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Kids & Education

Mapleton celebrates the centennial mark of excellence

100 years of excellence was feted at P.S. 48 – The Mapleton School as teachers, students, alumni and District 20 school representatives shined a light on the school’s past and celebrated the future in an assembly held in the auditorium on Thursday, May 14.

The school’s Have-A-Heart Committee, which emphasizes respect and good deeds, appropriately began with a dance performance set to “Celebrate” by Kool and the Gang.

The assembly also included speeches by the student government, guest speakers and alumni, and performances by the fourth grade cadet and fifth grade concert bands.

Alumnus Christina Moore gave a speech on her experiences since she graduated 15 years ago as a fourth-generation P.S. 48 attendee, dating back to her great-grandmother.

“This school is just an unbelievable place to be,” said Moore. “Needless to say, P.S. 48 holds a really special place in my heart. I look at the foundation that this school has given me. It’s the reason I’ve been successful.”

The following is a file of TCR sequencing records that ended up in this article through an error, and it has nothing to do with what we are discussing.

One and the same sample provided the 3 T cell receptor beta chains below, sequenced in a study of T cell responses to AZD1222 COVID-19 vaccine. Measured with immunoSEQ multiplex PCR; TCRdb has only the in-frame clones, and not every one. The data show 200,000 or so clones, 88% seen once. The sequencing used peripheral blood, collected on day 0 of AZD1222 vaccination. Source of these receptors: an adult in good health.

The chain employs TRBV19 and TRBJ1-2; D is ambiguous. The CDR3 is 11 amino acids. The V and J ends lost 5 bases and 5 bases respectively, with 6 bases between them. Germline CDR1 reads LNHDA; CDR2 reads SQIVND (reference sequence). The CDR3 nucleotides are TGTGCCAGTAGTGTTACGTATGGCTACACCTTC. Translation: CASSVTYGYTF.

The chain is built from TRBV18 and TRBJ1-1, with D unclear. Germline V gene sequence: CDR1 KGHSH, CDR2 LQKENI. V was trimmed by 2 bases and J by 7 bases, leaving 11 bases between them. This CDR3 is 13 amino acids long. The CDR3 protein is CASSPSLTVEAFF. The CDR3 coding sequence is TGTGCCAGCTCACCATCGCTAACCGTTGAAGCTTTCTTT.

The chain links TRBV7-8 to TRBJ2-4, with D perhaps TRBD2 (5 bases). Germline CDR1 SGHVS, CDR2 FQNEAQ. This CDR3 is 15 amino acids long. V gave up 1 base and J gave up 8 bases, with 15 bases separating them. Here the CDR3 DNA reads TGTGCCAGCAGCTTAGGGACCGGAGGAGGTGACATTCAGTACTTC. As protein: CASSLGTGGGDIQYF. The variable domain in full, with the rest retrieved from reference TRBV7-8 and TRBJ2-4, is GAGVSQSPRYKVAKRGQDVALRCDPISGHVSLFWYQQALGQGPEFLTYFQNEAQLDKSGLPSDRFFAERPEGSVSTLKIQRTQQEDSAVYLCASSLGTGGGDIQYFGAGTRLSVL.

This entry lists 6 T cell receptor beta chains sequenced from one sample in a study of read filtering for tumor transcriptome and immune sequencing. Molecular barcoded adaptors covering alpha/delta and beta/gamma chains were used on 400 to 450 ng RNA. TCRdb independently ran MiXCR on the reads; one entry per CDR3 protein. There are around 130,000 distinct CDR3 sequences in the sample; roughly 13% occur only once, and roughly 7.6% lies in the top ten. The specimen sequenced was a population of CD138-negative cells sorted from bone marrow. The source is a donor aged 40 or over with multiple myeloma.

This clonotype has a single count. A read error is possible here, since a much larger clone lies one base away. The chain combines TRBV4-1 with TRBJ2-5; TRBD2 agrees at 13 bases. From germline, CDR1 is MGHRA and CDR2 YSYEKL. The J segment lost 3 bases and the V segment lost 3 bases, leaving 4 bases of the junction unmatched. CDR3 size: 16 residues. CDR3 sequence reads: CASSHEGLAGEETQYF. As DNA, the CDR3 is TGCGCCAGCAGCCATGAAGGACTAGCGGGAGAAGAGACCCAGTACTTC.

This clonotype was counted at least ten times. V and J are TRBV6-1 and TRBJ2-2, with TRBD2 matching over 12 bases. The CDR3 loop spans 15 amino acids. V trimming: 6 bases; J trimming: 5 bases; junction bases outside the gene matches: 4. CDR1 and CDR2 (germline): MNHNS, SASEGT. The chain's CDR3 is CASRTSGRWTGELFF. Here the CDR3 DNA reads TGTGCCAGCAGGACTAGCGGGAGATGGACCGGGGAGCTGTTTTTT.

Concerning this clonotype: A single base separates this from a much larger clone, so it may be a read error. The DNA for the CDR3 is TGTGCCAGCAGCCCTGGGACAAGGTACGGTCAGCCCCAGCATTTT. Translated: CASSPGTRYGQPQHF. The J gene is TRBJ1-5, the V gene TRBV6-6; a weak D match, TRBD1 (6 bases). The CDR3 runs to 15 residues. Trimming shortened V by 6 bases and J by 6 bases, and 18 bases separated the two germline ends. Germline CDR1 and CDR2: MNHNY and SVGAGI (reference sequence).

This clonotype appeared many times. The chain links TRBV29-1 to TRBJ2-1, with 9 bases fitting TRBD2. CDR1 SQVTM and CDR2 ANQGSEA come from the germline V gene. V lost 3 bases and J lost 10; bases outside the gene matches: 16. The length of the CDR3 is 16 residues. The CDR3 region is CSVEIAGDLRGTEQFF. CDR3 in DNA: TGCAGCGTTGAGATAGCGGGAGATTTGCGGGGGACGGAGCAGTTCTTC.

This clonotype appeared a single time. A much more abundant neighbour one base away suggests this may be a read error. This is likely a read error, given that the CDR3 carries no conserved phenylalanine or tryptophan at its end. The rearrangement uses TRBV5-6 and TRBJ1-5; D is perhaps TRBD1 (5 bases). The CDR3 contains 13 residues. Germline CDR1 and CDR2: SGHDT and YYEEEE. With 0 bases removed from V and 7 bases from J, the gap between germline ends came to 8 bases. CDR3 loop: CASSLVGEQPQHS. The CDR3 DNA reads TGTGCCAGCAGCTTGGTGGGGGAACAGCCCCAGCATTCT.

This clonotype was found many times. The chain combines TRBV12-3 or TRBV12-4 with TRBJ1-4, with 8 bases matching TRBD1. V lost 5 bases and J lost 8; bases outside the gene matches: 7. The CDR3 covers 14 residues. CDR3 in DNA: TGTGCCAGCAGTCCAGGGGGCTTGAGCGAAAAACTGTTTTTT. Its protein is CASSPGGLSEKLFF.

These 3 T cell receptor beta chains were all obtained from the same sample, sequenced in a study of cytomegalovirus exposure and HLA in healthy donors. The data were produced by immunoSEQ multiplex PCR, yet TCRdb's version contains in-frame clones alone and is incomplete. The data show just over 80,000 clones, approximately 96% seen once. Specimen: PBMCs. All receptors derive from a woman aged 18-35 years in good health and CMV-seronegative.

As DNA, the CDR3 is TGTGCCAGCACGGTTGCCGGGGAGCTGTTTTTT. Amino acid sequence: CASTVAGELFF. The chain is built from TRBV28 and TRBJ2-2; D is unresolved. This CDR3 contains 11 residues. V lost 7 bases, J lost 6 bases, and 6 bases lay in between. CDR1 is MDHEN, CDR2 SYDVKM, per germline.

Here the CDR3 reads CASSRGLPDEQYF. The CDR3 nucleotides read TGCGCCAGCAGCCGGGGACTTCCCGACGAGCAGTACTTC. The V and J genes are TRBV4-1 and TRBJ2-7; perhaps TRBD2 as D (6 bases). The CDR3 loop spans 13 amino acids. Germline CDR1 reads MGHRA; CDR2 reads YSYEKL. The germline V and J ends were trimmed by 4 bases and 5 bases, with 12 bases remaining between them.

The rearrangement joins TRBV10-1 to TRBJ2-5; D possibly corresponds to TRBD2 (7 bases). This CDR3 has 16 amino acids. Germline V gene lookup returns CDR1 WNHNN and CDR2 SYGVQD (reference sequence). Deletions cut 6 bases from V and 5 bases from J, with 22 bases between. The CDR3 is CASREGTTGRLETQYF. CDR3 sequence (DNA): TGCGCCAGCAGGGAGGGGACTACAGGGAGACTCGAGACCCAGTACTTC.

Thomas Augustino, an alumnus who has gone on to become an accountant, also gave an enthusiastic, humorous speech to the children.

“I know that I am grateful for the education that was given to me here,” said Augustino on the stage. “Public School 48 was not only where I got a ‘public school education,’ P.S. 48 wanted to give its students an experience that they would remember for the rest of their lives. As a 24-year-old Brooklyn-born, Brooklyn-raised Italian and Lithuanian boy with a Master’s degree in Accounting, let the record show that P.S. 48 has produced a fun, interesting accountant that you actually may enjoy talking to.”

The P.S. 48 Players – an ensemble of fourth and fifth graders who sing, dance and act – closed things out with a skit that revolved around songs and artists from 1915, tying into the school’s own “Mapleton” song.

Diane Picucci, school principal, commented that it was a glorious day that’d be remembered for years to come.

“The celebration is celebrating the children and their accomplishments, but also their memories,” said Picucci. “P.S. 48 provides a wonderful foundation for whatever future path they’ll take. Their early years are the most important because they provide the foundation for what they want to aspire to.”

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